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What is an Outpatient Rehab Program?

According to the National Institute of Health, approximately one in ten Americans has a substance abuse issue during their lifetime. The good news is that there are dozens of reputable treatment programs around the country, but the bad news is an estimated three out of four addicts don’t seek the treatment they need.

Many addicts steer clear from treatment due to lack of information and fear, but rehab has helped thousands of addicts turn miserable lives into happy ones. To help calm the fear and mystery of treatment let’s learn about one of the most common programs – outpatient rehab.

Let’s discuss what outpatient rehab programs are, how they work, what type of tools and techniques patients can expect, and who is a good fit for outpatient treatment. The country may be filled with addicts, but outpatient rehab is doing its best to lower those dreadful numbers.

Outpatient rehab programs are a form of drug or alcohol treatment that doesn’t require the patient to check into an inpatient treatment center. Outpatient rehab is designed to help those who think they have a mild to moderate substance abuse problem and are serious about getting sober.

All outpatient programs are led by qualified addiction counselors. The counselor is charged with making individual treatment plans, leading one-on-one and group counseling, crafting post-treatment relapse prevention plans, and more. If you’re exploring outpatient options counselors or staff should have proper licensing and certification as a Certified Addiction Counselor, Licensed Drug and Alcohol Counselor, or other proper licensing.  

Outpatient vs. Inpatient Rehab

Inpatient requires the patient to stay within the four walls of the treatment facility until they can leave under medical clearance. In outpatient rehab, the patient can go home, sleep in their bed, and tend to most normal daily activities. Inpatient takes place in a medically-licensed facility while outpatient therapy can take place anywhere.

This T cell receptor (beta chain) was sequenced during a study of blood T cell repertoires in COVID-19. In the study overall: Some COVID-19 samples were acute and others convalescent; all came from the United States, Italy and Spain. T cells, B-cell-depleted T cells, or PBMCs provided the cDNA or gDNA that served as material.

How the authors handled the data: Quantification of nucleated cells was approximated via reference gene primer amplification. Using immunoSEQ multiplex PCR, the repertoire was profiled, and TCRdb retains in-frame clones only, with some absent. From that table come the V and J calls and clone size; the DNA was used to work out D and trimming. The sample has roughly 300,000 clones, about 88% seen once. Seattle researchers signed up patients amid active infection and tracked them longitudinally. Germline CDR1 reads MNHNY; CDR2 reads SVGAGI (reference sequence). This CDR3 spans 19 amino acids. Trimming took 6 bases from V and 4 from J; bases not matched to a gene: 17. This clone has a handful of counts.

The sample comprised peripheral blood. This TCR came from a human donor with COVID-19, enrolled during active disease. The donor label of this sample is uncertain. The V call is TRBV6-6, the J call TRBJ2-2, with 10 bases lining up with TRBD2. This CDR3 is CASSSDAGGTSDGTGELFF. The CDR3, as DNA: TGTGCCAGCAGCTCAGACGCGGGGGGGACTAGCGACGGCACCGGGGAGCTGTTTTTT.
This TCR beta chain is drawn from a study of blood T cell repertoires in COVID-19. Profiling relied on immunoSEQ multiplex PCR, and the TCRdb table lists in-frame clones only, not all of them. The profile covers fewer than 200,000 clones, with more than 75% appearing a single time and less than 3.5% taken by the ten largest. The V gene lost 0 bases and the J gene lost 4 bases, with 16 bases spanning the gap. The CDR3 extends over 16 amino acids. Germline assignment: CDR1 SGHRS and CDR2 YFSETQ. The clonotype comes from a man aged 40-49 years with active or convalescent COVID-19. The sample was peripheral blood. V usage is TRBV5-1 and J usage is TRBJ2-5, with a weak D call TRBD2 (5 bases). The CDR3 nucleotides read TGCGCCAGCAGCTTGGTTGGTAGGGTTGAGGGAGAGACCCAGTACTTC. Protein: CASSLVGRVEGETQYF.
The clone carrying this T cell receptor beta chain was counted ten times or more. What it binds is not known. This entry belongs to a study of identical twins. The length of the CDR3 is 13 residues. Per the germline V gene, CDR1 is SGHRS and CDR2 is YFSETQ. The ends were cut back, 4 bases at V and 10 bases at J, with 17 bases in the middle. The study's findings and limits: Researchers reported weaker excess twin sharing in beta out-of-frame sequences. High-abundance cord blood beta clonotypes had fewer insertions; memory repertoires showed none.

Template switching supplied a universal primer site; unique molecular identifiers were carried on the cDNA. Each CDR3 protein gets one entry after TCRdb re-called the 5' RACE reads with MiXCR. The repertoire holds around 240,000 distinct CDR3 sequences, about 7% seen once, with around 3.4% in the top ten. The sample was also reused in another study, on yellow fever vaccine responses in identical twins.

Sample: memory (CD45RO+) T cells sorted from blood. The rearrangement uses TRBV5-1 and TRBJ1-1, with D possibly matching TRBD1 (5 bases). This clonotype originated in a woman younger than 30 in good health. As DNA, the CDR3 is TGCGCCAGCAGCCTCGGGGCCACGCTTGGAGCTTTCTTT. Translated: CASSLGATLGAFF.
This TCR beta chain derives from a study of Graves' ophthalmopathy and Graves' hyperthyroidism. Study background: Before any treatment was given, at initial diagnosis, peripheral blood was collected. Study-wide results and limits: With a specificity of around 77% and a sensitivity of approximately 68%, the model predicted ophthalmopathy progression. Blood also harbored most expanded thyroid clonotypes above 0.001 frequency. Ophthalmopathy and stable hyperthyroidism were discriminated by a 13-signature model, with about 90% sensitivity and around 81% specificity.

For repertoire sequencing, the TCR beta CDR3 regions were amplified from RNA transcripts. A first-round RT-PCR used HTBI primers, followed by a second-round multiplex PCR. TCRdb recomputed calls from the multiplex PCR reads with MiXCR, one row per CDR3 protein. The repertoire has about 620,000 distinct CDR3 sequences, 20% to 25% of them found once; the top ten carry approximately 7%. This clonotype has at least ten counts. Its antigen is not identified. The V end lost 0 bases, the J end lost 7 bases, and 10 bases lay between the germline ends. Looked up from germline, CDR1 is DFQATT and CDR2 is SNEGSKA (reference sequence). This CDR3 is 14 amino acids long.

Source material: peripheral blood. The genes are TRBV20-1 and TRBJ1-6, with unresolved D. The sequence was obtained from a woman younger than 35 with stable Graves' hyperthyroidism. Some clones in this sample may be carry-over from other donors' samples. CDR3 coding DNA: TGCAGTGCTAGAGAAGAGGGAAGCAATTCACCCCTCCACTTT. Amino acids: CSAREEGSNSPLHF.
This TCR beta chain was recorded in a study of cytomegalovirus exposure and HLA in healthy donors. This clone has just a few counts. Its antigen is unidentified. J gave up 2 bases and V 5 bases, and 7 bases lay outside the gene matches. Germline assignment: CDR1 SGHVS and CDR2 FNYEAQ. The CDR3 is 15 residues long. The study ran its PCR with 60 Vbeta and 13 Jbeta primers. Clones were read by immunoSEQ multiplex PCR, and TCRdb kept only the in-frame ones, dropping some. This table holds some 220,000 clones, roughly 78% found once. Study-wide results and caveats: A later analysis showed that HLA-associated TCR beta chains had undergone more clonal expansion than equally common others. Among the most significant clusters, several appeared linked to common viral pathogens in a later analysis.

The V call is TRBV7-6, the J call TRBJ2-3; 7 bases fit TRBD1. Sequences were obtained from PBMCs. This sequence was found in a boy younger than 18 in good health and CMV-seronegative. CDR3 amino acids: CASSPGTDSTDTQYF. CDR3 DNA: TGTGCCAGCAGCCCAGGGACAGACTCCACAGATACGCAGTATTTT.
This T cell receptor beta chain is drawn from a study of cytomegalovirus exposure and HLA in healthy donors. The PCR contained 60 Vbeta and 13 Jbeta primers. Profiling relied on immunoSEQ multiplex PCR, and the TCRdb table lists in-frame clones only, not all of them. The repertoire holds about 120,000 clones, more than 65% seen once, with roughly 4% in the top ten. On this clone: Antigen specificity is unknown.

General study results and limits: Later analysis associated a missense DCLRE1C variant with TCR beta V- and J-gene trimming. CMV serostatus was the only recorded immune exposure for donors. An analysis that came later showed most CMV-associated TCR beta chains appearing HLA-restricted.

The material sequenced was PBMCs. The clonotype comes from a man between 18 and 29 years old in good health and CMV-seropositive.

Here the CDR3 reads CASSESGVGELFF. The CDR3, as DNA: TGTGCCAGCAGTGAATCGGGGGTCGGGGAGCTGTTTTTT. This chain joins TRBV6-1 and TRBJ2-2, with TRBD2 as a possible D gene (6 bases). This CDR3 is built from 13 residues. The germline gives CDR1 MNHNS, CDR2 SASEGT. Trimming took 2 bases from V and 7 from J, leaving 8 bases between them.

Inpatient treatment is more intensive than outpatient. During inpatient therapy, you’re working on your recovery from morning readings before breakfast to daily reflection before lights out as opposed to a few hours at a time during outpatient rehab.

Can’t choose between inpatient and outpatient? You don’t have to. It’s common to stair-step treatment from inpatient to outpatient programs.

Types of Outpatient Programs

There’s no one-size-fits-all addiction treatment so there’s not one outpatient program. Outpatient programs vary depending on the addict, available time, and the outfit that’s hosting the outpatient program.

Examples of outpatient rehab includes intensive outpatient which requires the patient to attend eight hours a day Monday through Friday all the way down to weekly hour-long meetings. Different programs require different commitments by the patient and are intended to help match you to the most beneficial program.  

Best Fit for Outpatient Programs

Anyone addicted to drugs or alcohol is a good fit for outpatient rehab but there are some that would better benefit from inpatient treatment. Those who are at ‘rock-bottom’ or may quickly end up in jail or a hospital without treatment need the intense treatment of an inpatient program.